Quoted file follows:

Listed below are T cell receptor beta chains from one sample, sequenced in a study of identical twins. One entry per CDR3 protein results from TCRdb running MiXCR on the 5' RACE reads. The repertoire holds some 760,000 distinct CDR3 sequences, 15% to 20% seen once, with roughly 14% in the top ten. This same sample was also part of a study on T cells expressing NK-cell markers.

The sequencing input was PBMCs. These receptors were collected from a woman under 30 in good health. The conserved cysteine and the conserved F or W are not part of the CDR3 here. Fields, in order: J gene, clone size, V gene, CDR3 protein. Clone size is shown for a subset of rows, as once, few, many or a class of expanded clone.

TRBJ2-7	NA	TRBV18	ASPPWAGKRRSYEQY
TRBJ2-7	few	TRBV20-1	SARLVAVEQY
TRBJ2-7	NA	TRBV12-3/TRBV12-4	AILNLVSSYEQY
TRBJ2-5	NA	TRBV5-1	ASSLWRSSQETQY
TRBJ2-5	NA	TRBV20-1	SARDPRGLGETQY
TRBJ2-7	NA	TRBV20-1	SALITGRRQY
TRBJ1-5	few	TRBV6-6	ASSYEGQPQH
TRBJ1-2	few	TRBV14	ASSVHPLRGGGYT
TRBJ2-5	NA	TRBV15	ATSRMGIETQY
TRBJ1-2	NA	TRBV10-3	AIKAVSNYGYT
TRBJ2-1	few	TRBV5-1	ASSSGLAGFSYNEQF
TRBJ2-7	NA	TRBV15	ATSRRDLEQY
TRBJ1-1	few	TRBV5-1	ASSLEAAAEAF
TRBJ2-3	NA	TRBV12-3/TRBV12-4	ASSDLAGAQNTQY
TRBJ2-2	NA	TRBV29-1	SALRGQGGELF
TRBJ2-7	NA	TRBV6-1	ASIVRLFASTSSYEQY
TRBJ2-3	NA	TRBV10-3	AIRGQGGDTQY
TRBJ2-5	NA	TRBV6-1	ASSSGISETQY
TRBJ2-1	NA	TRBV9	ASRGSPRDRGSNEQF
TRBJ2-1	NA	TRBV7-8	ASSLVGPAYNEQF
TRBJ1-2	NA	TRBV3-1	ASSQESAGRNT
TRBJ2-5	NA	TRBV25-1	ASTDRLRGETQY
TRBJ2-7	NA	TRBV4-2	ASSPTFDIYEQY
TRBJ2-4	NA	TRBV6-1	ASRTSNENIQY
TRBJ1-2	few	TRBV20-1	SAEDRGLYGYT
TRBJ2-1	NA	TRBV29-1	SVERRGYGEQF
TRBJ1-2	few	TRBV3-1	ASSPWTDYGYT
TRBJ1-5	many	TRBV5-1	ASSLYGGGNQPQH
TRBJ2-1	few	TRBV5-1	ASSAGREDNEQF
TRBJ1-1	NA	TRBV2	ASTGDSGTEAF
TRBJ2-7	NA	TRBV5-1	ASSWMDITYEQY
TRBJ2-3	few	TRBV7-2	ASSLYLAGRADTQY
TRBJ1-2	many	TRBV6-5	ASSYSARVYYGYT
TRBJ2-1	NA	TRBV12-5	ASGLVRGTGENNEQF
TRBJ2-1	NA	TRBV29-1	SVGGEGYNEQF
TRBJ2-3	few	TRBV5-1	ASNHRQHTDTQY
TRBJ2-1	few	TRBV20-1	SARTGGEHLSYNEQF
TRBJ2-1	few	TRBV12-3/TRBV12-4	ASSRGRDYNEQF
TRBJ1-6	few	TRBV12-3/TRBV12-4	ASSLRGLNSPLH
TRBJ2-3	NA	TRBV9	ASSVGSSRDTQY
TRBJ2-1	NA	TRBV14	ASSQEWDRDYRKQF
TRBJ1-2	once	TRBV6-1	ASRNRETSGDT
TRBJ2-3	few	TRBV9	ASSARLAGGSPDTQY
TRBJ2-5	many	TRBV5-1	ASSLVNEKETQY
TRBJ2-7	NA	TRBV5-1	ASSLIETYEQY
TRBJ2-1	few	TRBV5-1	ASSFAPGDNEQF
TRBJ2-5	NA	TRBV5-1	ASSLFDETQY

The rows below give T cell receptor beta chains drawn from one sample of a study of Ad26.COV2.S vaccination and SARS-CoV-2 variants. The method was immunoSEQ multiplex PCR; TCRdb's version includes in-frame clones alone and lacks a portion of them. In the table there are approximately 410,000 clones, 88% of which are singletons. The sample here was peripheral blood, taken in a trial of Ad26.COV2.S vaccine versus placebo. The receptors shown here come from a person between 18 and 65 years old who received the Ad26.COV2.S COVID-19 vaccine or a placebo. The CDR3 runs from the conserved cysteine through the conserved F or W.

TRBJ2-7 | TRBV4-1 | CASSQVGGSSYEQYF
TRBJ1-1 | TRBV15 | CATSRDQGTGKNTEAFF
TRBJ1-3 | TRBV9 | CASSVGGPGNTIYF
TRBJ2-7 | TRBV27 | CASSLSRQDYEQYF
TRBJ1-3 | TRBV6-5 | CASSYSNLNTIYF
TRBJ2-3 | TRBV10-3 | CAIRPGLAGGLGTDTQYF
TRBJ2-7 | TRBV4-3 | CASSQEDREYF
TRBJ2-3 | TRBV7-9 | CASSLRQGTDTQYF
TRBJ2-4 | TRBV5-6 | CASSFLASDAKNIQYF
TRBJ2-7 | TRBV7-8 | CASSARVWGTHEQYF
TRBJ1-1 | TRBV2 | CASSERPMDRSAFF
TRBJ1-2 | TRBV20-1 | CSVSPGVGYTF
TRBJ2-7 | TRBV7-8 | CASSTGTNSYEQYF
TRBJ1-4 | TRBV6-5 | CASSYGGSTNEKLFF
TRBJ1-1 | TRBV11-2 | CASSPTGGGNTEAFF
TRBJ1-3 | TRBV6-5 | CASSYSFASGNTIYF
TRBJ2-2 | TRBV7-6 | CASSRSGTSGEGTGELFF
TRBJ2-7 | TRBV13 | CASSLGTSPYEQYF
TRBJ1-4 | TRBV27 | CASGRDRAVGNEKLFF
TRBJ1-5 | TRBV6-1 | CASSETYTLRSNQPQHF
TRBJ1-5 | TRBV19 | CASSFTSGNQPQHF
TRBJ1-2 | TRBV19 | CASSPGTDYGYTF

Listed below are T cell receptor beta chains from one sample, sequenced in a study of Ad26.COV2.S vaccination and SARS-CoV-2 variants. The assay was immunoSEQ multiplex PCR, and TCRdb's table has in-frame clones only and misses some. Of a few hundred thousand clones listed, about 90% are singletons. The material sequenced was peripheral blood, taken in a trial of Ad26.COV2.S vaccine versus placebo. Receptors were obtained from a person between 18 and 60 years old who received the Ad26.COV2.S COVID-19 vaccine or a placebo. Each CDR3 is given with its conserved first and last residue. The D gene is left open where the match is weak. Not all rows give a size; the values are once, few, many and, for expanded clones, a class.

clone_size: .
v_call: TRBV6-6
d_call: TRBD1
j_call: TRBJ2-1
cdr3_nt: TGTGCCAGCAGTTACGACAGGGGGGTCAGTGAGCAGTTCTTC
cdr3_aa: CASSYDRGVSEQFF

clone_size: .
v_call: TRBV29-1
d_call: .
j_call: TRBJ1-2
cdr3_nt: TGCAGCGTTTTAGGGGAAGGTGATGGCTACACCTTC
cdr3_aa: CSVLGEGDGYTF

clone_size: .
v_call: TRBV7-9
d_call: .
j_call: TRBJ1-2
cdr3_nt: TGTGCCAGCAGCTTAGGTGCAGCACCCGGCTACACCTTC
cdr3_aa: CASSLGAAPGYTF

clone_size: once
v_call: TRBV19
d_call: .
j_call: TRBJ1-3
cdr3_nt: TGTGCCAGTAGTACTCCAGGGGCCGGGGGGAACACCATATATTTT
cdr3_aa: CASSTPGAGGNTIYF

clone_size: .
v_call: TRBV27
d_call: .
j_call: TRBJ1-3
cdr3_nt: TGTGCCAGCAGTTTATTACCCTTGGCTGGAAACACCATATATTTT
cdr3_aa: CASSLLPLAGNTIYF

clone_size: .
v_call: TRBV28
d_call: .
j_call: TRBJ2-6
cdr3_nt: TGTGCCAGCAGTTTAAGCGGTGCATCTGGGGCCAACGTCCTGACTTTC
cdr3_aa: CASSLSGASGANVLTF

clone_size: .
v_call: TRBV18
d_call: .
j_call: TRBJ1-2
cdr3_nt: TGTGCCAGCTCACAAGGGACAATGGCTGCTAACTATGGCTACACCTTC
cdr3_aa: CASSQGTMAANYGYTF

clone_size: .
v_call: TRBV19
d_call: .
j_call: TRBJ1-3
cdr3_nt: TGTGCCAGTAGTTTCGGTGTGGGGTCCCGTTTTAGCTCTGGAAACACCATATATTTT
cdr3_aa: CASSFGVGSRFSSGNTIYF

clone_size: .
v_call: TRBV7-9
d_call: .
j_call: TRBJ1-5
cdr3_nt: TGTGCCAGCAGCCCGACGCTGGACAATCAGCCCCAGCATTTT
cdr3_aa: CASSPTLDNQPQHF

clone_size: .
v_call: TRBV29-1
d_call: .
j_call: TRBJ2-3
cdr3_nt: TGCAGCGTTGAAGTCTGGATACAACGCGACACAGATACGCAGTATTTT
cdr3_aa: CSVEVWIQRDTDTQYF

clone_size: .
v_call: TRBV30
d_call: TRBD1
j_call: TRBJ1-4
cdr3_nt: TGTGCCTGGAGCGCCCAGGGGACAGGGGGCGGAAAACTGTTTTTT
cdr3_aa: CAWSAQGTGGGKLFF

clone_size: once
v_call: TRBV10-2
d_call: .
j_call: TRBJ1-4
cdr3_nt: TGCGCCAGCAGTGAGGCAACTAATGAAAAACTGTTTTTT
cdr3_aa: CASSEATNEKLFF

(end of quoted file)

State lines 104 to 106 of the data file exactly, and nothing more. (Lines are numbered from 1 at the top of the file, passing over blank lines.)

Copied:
clone_size: .
v_call: TRBV28
d_call: .